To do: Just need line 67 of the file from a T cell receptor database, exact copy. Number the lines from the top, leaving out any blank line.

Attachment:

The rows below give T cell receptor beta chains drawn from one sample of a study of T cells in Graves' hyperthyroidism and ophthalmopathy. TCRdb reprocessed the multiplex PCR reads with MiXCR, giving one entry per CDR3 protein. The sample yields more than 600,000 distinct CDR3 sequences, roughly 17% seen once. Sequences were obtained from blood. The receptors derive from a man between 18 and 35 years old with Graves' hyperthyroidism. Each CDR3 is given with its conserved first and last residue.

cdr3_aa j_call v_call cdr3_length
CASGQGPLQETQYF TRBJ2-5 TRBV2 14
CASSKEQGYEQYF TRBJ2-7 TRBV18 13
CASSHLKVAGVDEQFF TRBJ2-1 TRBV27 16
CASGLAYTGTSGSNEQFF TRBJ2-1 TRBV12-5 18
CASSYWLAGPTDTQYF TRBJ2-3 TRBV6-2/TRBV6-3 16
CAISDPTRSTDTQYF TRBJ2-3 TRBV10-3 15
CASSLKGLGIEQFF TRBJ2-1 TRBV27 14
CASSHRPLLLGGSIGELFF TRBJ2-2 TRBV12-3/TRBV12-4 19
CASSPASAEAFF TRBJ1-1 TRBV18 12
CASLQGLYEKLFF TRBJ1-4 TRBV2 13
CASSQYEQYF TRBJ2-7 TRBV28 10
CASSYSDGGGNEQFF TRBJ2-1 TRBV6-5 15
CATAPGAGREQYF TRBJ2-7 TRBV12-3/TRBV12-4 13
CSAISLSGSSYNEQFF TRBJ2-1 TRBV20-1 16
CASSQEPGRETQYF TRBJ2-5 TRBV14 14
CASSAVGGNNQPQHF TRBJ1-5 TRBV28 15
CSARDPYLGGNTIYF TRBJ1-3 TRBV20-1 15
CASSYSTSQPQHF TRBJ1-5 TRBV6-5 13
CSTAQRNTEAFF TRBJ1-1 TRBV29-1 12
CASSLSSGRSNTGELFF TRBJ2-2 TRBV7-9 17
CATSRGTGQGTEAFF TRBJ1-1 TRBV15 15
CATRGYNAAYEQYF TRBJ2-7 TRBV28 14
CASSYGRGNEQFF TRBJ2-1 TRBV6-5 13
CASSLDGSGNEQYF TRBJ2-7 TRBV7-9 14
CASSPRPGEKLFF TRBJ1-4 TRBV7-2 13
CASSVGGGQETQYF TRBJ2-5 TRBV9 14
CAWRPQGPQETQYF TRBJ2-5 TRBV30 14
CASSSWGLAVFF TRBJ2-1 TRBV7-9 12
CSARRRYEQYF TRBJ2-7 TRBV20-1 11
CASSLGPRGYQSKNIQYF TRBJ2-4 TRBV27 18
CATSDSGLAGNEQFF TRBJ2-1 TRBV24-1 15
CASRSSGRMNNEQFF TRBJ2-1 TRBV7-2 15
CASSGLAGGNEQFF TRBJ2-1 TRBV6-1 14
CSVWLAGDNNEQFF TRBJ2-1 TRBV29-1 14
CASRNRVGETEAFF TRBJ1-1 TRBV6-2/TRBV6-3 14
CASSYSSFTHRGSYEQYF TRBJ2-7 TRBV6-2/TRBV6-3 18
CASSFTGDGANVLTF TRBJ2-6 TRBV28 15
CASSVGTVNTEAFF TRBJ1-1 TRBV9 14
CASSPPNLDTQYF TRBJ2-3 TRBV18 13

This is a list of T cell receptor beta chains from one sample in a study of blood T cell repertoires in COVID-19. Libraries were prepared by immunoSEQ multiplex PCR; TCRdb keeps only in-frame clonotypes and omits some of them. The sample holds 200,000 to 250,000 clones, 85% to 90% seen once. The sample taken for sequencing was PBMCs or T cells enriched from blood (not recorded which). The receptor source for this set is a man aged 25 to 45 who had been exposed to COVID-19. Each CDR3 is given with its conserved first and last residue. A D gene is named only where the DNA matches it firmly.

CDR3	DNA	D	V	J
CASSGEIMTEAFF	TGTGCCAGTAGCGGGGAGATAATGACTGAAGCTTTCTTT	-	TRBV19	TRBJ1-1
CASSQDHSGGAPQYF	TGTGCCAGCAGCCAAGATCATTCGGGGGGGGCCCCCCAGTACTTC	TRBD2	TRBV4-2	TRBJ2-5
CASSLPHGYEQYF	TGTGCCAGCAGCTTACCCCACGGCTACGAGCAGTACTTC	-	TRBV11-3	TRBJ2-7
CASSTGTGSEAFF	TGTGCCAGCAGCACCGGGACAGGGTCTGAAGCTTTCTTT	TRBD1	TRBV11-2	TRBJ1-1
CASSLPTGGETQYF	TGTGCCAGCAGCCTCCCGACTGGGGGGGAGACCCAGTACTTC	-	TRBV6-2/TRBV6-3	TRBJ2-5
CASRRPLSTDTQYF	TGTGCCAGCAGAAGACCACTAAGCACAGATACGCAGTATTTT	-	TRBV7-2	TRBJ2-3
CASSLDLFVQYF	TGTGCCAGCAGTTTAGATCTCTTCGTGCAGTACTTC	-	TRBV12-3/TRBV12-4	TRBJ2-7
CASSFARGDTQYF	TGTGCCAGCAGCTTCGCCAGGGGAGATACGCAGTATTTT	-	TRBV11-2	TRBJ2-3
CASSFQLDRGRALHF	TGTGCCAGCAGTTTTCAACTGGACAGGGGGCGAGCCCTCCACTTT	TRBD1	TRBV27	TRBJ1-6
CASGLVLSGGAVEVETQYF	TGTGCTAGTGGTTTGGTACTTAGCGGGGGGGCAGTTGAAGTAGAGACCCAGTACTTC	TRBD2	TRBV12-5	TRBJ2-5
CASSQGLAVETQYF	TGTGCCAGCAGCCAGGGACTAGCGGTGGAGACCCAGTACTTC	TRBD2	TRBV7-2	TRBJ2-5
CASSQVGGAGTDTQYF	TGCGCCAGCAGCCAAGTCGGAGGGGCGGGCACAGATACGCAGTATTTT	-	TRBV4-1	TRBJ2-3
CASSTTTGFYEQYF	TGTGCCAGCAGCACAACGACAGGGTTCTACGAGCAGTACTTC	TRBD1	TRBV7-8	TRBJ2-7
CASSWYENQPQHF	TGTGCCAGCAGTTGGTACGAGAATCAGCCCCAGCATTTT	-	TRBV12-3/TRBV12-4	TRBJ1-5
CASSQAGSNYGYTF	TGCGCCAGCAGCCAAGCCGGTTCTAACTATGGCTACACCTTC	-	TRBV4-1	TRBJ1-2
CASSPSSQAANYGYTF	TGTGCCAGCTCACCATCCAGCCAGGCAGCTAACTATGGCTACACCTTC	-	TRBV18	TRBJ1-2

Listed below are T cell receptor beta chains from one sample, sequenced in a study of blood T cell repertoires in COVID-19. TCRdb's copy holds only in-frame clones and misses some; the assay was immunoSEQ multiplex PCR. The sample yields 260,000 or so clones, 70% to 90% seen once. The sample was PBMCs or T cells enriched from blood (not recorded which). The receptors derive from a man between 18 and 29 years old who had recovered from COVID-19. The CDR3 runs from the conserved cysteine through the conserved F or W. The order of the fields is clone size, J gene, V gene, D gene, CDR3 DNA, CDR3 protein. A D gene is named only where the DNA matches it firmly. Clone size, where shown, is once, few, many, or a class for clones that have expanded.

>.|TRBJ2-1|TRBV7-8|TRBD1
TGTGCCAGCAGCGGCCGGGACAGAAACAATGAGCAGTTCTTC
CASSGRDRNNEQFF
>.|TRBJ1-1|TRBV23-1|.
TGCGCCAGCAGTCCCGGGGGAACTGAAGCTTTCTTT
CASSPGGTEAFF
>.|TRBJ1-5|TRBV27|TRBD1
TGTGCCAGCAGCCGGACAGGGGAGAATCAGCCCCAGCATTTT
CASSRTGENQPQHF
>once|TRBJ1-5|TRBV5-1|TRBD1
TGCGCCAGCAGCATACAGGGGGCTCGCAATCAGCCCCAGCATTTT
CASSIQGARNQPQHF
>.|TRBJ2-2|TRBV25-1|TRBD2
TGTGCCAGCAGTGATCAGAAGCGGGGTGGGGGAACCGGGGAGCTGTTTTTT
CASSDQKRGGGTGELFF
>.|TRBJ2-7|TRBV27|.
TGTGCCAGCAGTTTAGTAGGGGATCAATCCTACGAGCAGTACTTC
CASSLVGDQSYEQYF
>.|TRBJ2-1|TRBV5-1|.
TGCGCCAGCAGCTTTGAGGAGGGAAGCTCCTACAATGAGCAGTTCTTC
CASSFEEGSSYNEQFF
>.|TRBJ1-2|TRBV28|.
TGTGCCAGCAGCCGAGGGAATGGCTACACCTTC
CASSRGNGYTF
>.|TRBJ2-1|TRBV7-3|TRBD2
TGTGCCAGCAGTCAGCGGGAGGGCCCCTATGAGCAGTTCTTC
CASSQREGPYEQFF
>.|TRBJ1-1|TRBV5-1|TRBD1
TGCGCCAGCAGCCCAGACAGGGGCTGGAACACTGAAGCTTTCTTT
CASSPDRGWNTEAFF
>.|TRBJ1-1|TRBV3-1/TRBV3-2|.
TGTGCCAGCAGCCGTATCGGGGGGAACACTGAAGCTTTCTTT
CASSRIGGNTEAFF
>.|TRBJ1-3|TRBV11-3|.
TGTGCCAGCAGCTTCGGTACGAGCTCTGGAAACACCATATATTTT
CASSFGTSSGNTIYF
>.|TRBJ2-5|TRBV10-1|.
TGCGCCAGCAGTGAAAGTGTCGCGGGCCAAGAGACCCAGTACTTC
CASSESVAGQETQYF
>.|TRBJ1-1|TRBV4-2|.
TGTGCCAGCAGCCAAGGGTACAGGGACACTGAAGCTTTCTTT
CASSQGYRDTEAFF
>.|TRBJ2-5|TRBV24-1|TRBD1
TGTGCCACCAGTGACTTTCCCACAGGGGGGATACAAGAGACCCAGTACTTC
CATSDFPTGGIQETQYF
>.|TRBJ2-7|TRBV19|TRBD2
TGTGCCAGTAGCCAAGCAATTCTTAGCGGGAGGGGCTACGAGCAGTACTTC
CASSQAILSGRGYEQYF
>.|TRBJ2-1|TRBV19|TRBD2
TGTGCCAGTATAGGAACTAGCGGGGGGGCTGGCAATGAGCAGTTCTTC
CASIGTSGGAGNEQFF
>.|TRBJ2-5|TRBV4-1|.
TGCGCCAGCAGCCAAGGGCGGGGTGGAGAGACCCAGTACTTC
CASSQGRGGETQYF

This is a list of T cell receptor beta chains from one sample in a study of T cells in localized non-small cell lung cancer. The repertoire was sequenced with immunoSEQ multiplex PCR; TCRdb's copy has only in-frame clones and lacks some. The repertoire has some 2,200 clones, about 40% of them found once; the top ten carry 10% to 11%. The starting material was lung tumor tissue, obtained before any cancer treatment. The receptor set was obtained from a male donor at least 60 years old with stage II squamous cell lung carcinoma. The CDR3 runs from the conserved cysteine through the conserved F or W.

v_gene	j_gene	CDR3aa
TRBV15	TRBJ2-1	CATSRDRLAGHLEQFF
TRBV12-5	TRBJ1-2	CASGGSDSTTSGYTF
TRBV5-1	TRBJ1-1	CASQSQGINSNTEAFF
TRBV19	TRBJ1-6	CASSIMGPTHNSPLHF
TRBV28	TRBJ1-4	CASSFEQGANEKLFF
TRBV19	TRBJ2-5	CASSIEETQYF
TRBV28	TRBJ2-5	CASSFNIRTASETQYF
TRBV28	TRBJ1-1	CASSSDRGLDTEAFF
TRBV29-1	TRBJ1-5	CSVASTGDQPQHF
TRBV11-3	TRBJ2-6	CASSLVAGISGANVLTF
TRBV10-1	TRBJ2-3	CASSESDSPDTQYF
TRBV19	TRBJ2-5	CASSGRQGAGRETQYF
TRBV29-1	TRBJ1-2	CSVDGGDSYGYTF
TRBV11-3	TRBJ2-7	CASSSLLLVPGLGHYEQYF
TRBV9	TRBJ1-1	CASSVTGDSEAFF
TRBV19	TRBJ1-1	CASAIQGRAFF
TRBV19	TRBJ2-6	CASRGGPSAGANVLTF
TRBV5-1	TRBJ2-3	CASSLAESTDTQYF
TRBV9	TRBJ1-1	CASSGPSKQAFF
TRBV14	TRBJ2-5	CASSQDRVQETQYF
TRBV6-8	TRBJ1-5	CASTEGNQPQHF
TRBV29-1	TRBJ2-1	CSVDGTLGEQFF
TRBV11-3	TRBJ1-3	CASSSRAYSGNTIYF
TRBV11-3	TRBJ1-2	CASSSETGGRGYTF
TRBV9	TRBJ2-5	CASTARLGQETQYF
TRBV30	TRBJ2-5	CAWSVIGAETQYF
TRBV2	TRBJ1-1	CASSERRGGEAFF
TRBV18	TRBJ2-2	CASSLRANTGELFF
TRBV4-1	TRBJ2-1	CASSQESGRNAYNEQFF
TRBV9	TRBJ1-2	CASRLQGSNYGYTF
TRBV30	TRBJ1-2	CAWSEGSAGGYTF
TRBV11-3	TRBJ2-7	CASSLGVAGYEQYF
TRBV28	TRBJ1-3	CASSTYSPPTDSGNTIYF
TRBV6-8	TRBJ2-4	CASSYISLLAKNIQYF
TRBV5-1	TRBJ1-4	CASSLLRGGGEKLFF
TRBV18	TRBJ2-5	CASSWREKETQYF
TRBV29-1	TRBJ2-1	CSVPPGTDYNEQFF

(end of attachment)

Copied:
>.|TRBJ1-5|TRBV27|TRBD1